In making this shift, we can state that it is an empirical fact that human persons engage in self-conscious reflections and make choices. Of course, exactly what is the cause of such choices is an interesting question. But, as we consider this question, it becomes clear as to why it was important that we changed the name. While someone might deny that we have “free will” (whatever that might be), no one can deny that, descriptively, humans self-consciously make choices. I teach cognitive psychology, and an entire portion of the class is devoted to decision-making. That people consider options and make choices is why we are handed menus when we sit down at a restaurant. To deny that is to be blind to the basics of human mental behavior.

Descriptions and Explanations are Different Levels of Analysis

This brings us to a second key point, which is that there is a crucial difference between a description of something and an explanation of something. I will say that again. An explanation of something is a different level of analysis than a description of something. The reason I am emphasizing this point will become clear as we move to the next two concepts, because the terms suggest they deal with explaining or labeling causes, but then confuse them with descriptions of what they supposedly explain.

To summarize our analysis so far: Our first key point is that the concept of the will is ambiguous and should be replaced with choice, defined in this context as self-conscious decisions. We can then state that, descriptively, it is an empirical fact that people make such choices. That is, they self-consciously reflect on their options and make decisions (i.e., they decide what meal they would like from a menu) and those decisions have future consequences (i.e., what they choose influences what meal is brought out). This is a descriptive fact about the world, and the second key point is that it is descriptively true, but there is a difference between description and explanation, and we should not get the two levels of inquiry confused.

These two points point to where we are headed, which is to argue that the other concepts in the debate, i.e., “free” and “determinism,” are lousy terms that try, ineffectively, to explain the cause of our choices. To get a sense of this, see if you believe in either of these admittedly extreme statements:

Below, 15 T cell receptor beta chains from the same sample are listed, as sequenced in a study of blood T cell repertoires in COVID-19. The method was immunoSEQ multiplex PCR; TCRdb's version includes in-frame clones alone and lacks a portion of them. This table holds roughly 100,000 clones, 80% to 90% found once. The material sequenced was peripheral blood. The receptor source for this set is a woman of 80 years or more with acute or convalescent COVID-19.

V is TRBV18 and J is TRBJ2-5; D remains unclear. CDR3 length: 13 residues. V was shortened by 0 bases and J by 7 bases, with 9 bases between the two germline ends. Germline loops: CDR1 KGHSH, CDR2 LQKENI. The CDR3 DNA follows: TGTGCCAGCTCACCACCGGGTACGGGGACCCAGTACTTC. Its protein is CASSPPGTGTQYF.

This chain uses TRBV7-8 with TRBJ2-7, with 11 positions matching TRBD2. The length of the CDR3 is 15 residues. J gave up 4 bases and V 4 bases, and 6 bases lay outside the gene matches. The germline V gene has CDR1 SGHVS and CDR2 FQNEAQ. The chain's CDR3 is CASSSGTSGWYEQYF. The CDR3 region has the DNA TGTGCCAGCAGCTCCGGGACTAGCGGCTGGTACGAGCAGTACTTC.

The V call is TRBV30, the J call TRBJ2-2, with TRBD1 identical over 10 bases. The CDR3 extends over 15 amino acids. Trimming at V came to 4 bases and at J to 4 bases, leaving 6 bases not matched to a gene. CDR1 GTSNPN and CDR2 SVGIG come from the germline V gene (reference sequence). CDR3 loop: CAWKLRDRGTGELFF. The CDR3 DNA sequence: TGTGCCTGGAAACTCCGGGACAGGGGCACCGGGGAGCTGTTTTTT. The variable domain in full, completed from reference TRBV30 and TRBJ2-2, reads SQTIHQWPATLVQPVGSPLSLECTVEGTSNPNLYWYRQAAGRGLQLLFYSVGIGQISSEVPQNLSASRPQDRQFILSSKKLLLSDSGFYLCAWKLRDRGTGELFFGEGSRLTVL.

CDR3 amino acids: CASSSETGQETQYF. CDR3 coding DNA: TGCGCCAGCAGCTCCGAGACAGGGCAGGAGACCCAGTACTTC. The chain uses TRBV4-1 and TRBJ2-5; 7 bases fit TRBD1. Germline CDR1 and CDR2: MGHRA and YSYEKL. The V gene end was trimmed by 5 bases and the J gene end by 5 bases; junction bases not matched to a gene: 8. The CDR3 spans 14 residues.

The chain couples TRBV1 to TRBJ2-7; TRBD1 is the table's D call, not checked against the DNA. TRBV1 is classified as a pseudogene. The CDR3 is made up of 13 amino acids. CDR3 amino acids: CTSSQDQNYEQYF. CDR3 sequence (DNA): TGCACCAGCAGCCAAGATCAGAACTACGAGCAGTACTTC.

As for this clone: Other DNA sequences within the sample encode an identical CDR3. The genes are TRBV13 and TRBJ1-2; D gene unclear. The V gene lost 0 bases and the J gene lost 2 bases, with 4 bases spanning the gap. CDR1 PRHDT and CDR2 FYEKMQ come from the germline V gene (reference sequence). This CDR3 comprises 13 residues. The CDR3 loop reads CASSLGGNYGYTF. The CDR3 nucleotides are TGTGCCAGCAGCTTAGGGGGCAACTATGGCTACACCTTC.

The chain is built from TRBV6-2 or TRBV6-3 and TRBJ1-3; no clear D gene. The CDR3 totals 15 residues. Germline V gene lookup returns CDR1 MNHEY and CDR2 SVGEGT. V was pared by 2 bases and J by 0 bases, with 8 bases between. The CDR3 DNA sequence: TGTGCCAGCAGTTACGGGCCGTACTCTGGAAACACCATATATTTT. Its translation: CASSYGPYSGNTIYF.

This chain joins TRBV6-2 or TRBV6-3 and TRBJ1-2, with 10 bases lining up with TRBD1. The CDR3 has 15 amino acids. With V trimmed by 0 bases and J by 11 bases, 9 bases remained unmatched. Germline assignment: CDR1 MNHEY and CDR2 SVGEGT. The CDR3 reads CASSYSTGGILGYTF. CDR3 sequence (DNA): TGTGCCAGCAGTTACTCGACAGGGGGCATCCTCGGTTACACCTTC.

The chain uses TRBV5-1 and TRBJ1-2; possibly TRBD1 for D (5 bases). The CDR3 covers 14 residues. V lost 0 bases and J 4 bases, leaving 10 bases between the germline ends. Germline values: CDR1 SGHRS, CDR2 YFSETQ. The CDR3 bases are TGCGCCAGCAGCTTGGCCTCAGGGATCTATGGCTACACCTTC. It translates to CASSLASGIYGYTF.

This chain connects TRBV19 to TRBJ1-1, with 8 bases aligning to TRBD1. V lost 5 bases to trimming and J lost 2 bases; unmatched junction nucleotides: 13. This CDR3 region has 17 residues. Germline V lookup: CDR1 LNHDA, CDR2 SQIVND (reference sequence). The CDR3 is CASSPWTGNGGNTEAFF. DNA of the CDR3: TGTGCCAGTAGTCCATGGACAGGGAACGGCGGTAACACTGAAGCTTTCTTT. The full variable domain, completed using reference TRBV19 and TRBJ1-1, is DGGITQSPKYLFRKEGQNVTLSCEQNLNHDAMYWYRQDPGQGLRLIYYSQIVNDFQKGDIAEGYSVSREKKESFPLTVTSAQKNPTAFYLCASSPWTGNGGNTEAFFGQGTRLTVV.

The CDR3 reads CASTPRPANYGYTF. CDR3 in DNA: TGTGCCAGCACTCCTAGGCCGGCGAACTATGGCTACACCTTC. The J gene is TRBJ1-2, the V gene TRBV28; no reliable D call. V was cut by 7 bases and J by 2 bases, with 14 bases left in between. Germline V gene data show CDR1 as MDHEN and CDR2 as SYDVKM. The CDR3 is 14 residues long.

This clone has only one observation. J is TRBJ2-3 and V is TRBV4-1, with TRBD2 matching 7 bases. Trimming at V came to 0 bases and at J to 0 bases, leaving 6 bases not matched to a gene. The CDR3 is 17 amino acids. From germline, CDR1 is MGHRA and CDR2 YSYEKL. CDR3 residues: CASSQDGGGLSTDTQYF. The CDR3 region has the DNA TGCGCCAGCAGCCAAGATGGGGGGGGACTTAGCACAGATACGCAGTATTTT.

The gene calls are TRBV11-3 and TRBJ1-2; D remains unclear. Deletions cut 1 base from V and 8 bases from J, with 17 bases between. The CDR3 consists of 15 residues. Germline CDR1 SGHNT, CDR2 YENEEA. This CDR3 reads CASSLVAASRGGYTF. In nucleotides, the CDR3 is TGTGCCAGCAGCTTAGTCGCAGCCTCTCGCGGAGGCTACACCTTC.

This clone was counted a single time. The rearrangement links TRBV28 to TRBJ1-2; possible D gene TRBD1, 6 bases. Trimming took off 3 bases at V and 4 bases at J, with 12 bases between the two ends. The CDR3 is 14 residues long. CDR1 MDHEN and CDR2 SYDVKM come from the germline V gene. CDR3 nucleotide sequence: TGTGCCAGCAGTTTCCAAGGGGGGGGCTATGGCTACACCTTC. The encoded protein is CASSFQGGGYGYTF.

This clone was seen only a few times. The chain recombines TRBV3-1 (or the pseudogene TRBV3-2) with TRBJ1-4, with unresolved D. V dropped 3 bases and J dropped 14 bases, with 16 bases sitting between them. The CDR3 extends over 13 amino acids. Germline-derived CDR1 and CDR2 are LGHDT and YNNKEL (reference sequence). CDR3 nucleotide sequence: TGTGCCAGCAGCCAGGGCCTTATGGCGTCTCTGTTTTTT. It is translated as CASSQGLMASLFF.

1. You are completely free to choose to do whatever you want to do, regardless of your history, past identity, context, physics, or the state of your brain.

2. You never make choices and have never made any choices; choices are an illusion, and everything is determined by the laws of physics.

Both of these are laughable claims that no serious thinker would endorse. And yet, this is essentially how the FW-D ends up framing the debate.

Freedom Can Describe the Conditions of Choice, But It is Not an Explanation

What does “free” mean in the FW-D debate? It is ambiguous. Before we dive into it, let’s note there are some important potential meanings of the term. To start, we can see where the concept of freedom shows up in UTOK. Along with power and love, freedom appears as one of the names of the relational process dimensions on the Influence Matrix. Specifically, freedom is the name for the “green line,” which is marked by the poles of autonomy and dependency. It refers to the degree one is free from involvement or obligation or control in their actions and decisions.

The Green Line on the Matrix Represents Freedom From Influence and it is Posited to be a Key Dimension People Track in their Relations with Others

Staying at the level of description, we can say that people vary in the kind of constraints they face in their choices. Slaves, employees, and children generally have less autonomy than masters, bosses, and parents. To round out this picture, we can add concepts of agency and influence. Agency refers to a goal-directed entity that has certain capacities to act on the environment. Influence refers to the resources one has and the sphere in which one can make changes. And, as we noted, autonomy can be framed as freedom from potential constraints, controls, or obligations.

Such concepts are necessary because to understand agentic behavior we need to consider things like constraints and the potential for influence. For example, it is not within my agentic influence to end the war between Russia and Ukraine. However, it is within my potential agentic sphere of influence to decide to not publish this blog.

The levels of agency and degrees of freedom one has to influence the world or the freedom from constraints are generally not what folks usually mean when they are emphasizing the freedom to make choices in the FW-D debate. Instead, the key point of contention has to do with the ultimate cause of what is driving the choice. Specifically, there is the question of whether the self has the “freedom to cause events” independent of the past and the “freedom to do otherwise” given the exactly same circumstances and physical conditions.